Dawson, who had 142 passing yards, one touchdown, and one interception, earned Super Bowl IV MVP honors. His 46-yard touchdown strike to Otis Taylor in the third quarter put the game out of reach for the Vikings.
Len Dawson also brought home a brand-new car for earning the Super Bowl IV MVP plum.
The Chiefs were an average football team during their first six seasons in the National Football League from 1970 to 1975. They averaged seven wins per season during that time frame. They made the postseason just once, losing to Bob Griese’s Miami Dolphins in the 1971 AFC Divisional Round, 27-24.
Dawson earned his only Pro Bowl berth in the National Football League in 1971. He won the NFL Man of the Year award two years later.
Len Dawson retired from professional football in the spring of 1976. He retired as the Kansas City Chiefs’ all-time career leader in pass attempts (3,936), completions (2,115), passing yardage (28,507), and touchdowns (237).
Hank Stram, Dawson’s legendary head coach with the Dallas Texans and Kansas City Chiefs, aptly summed up his Hall of Fame quarterback’s 19-year pro football career.
“Greatness is measured by the test of time and Lenny passed that test with flying colors,” Stram said in his Pro Football Hall of Fame introductory speech for Dawson in the summer of 1987.
Post-Football Life and Death
Len Dawson and his first wife Jackie were married for twenty-four years until she passed away on December 7, 1978. They have a son, Lenny, and a daughter, Lisa.
Kansas City, MO authorities suspected Jackie Dawson had a second stroke that caused her death. Len told them he found her in their bathroom and then gave her mouth-to-mouth resuscitation. Unfortunately, it was too late.
Jackie Dawson was 42 years old.
Len Dawson later remarried. His second wife Linda remained by his side until he passed away in the summer of 2022.
Dawson became a member of the Chiefs Hall of Fame in 1979. He’s also a member of the Missouri Sports Hall of Fame and the Purdue Intercollegiate Athletics Hall of Fame.
Len Dawson served as an NBC color analyst from 1976 to 1984. He was also the host of HBO’s “Inside the NFL” from 1977 to 2001.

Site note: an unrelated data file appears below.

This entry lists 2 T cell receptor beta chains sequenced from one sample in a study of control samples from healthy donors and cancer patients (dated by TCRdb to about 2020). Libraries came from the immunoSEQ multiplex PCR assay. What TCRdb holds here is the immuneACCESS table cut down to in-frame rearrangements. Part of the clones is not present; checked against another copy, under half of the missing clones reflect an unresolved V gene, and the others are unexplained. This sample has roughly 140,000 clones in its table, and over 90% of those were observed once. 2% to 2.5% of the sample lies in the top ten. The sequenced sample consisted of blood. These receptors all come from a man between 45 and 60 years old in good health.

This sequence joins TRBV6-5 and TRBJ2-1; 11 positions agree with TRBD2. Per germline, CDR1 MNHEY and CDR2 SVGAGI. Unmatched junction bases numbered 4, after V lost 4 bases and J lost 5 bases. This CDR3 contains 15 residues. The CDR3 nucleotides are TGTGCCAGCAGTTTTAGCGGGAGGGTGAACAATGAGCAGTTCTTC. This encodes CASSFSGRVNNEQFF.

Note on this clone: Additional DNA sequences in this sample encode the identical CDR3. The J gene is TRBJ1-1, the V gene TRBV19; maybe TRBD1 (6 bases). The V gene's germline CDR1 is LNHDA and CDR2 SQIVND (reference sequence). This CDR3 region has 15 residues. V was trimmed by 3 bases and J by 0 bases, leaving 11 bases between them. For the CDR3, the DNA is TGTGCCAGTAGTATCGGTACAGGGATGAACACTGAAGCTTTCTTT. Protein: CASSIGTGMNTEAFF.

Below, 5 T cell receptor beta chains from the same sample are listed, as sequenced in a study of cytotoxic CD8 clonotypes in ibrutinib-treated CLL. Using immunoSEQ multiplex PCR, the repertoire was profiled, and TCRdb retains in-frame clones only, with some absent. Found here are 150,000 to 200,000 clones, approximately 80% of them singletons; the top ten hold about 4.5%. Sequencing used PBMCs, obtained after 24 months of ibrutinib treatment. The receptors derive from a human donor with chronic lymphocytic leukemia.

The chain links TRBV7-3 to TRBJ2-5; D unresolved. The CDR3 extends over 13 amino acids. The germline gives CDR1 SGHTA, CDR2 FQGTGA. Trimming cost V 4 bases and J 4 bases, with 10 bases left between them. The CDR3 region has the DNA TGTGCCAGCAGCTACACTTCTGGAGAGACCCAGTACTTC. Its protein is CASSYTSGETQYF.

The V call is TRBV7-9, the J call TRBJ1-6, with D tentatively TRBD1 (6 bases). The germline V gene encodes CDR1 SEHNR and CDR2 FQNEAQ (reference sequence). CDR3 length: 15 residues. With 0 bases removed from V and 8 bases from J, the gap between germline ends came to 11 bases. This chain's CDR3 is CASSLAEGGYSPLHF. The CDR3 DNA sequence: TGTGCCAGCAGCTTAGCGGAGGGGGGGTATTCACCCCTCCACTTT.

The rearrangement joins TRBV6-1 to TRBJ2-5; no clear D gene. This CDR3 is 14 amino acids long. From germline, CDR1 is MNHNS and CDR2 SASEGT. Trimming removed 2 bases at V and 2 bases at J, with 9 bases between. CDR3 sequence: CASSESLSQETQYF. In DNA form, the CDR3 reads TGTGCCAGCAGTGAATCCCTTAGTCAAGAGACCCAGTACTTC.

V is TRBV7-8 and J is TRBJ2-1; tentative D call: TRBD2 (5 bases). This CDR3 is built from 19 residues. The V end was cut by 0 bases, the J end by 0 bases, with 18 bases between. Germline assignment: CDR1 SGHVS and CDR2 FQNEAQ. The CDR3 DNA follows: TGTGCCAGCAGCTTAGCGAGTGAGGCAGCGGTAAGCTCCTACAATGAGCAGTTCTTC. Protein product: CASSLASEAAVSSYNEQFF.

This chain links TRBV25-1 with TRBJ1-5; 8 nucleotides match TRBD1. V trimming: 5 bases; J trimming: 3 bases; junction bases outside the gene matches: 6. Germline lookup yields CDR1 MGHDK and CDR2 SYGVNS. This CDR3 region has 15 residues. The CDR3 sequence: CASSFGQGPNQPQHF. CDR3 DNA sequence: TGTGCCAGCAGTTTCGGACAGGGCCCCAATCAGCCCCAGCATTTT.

Dawson also did commentary for the Chiefs Radio Network from 1984 to 2017.
Len Dawson entered the Pro Football Hall of Fame as a player in the summer of 1987. Hank Stram, his head coach with the Kansas City Chiefs, was his presenter.
Part of Dawson’s enshrinement speech reads:
“You can’t do it alone. You have to have a great deal of help and I had the help all the way along the line.”
The Chiefs retired Len Dawson’s No. 16 jersey in 1987. He entered the Pro Football Hall of Fame as a broadcaster twenty-five years later.
Doctors diagnosed Dawson with prostate cancer in January 1992. He had a checkup at the urging of his wife, Linda. Physicians caught the cancer at an early stage and eventually removed Dawson’s prostate through surgical means.
Sadly, Len Dawson passed away on August 24, 2022. He was 87 years old.
RIP to the legend Len Dawson. The legacy and impact you made on Kansas City will live on forever. Prayers to his family 🙏🏽🙏🏽 pic.twitter.com/AKMhxoUFYH
— Patrick Mahomes II (@PatrickMahomes) August 24, 2022
Kansas City Chiefs chairman Clark Hunt, who was “heartbroken” when he learned about Dawson’s passing, declared the legendary quarterback and broadcaster as one of the franchise’s cornerstones.
“Len Dawson is synonymous with the Kansas City Chiefs,” Hunt said in a statement (via ESPN). “You would be hard-pressed to find a player who had a bigger impact in shaping the organization than Len Dawson did.”